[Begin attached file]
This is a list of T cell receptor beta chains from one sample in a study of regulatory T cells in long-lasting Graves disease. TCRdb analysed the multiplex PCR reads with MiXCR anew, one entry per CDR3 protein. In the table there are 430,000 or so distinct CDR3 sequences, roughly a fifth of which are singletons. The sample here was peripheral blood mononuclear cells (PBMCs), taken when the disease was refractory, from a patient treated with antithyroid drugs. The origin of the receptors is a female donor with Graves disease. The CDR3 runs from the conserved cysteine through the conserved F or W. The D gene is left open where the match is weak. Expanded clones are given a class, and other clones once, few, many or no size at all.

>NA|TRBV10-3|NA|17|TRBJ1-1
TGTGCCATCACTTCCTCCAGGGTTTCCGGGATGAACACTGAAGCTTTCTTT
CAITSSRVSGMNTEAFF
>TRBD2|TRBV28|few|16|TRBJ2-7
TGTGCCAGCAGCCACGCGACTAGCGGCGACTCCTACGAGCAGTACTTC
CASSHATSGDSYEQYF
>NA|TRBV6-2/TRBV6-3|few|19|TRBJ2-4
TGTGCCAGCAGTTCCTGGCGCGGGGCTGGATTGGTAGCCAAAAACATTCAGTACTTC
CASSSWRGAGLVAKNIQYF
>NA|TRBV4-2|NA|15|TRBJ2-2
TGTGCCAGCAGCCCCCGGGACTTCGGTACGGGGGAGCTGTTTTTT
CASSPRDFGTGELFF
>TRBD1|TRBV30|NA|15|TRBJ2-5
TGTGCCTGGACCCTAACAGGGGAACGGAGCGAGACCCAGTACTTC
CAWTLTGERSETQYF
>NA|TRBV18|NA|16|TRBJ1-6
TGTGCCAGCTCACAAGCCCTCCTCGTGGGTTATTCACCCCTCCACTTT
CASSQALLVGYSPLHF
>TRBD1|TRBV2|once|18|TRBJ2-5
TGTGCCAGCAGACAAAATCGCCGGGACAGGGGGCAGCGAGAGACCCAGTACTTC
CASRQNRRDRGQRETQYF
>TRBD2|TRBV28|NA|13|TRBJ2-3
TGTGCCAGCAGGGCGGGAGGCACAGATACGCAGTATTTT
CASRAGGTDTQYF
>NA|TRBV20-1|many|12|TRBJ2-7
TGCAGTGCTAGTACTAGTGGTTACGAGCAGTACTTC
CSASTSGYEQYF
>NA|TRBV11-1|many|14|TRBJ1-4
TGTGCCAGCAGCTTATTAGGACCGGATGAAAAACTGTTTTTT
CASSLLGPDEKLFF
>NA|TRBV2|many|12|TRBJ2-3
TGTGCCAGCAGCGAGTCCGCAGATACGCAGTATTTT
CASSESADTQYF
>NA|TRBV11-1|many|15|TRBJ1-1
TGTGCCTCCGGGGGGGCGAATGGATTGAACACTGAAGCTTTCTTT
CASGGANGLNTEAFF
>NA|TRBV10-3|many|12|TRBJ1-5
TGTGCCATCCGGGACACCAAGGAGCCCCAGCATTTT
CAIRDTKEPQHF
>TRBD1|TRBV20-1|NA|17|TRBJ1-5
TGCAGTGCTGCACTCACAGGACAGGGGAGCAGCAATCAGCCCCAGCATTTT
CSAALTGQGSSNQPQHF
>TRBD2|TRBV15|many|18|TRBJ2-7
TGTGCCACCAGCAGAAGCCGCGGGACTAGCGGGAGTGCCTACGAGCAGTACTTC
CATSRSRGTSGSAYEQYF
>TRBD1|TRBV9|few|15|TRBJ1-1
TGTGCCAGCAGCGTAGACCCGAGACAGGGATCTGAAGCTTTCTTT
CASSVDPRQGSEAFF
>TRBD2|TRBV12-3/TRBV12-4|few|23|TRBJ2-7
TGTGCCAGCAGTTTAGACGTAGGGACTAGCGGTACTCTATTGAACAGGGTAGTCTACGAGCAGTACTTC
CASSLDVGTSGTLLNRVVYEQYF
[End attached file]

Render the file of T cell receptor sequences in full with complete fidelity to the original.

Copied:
This is a list of T cell receptor beta chains from one sample in a study of regulatory T cells in long-lasting Graves disease. TCRdb analysed the multiplex PCR reads with MiXCR anew, one entry per CDR3 protein. In the table there are 430,000 or so distinct CDR3 sequences, roughly a fifth of which are singletons. The sample here was peripheral blood mononuclear cells (PBMCs), taken when the disease was refractory, from a patient treated with antithyroid drugs. The origin of the receptors is a female donor with Graves disease. The CDR3 runs from the conserved cysteine through the conserved F or W. The D gene is left open where the match is weak. Expanded clones are given a class, and other clones once, few, many or no size at all.

>NA|TRBV10-3|NA|17|TRBJ1-1
TGTGCCATCACTTCCTCCAGGGTTTCCGGGATGAACACTGAAGCTTTCTTT
CAITSSRVSGMNTEAFF
>TRBD2|TRBV28|few|16|TRBJ2-7
TGTGCCAGCAGCCACGCGACTAGCGGCGACTCCTACGAGCAGTACTTC
CASSHATSGDSYEQYF
>NA|TRBV6-2/TRBV6-3|few|19|TRBJ2-4
TGTGCCAGCAGTTCCTGGCGCGGGGCTGGATTGGTAGCCAAAAACATTCAGTACTTC
CASSSWRGAGLVAKNIQYF
>NA|TRBV4-2|NA|15|TRBJ2-2
TGTGCCAGCAGCCCCCGGGACTTCGGTACGGGGGAGCTGTTTTTT
CASSPRDFGTGELFF
>TRBD1|TRBV30|NA|15|TRBJ2-5
TGTGCCTGGACCCTAACAGGGGAACGGAGCGAGACCCAGTACTTC
CAWTLTGERSETQYF
>NA|TRBV18|NA|16|TRBJ1-6
TGTGCCAGCTCACAAGCCCTCCTCGTGGGTTATTCACCCCTCCACTTT
CASSQALLVGYSPLHF
>TRBD1|TRBV2|once|18|TRBJ2-5
TGTGCCAGCAGACAAAATCGCCGGGACAGGGGGCAGCGAGAGACCCAGTACTTC
CASRQNRRDRGQRETQYF
>TRBD2|TRBV28|NA|13|TRBJ2-3
TGTGCCAGCAGGGCGGGAGGCACAGATACGCAGTATTTT
CASRAGGTDTQYF
>NA|TRBV20-1|many|12|TRBJ2-7
TGCAGTGCTAGTACTAGTGGTTACGAGCAGTACTTC
CSASTSGYEQYF
>NA|TRBV11-1|many|14|TRBJ1-4
TGTGCCAGCAGCTTATTAGGACCGGATGAAAAACTGTTTTTT
CASSLLGPDEKLFF
>NA|TRBV2|many|12|TRBJ2-3
TGTGCCAGCAGCGAGTCCGCAGATACGCAGTATTTT
CASSESADTQYF
>NA|TRBV11-1|many|15|TRBJ1-1
TGTGCCTCCGGGGGGGCGAATGGATTGAACACTGAAGCTTTCTTT
CASGGANGLNTEAFF
>NA|TRBV10-3|many|12|TRBJ1-5
TGTGCCATCCGGGACACCAAGGAGCCCCAGCATTTT
CAIRDTKEPQHF
>TRBD1|TRBV20-1|NA|17|TRBJ1-5
TGCAGTGCTGCACTCACAGGACAGGGGAGCAGCAATCAGCCCCAGCATTTT
CSAALTGQGSSNQPQHF
>TRBD2|TRBV15|many|18|TRBJ2-7
TGTGCCACCAGCAGAAGCCGCGGGACTAGCGGGAGTGCCTACGAGCAGTACTTC
CATSRSRGTSGSAYEQYF
>TRBD1|TRBV9|few|15|TRBJ1-1
TGTGCCAGCAGCGTAGACCCGAGACAGGGATCTGAAGCTTTCTTT
CASSVDPRQGSEAFF
>TRBD2|TRBV12-3/TRBV12-4|few|23|TRBJ2-7
TGTGCCAGCAGTTTAGACGTAGGGACTAGCGGTACTCTATTGAACAGGGTAGTCTACGAGCAGTACTTC
CASSLDVGTSGTLLNRVVYEQYF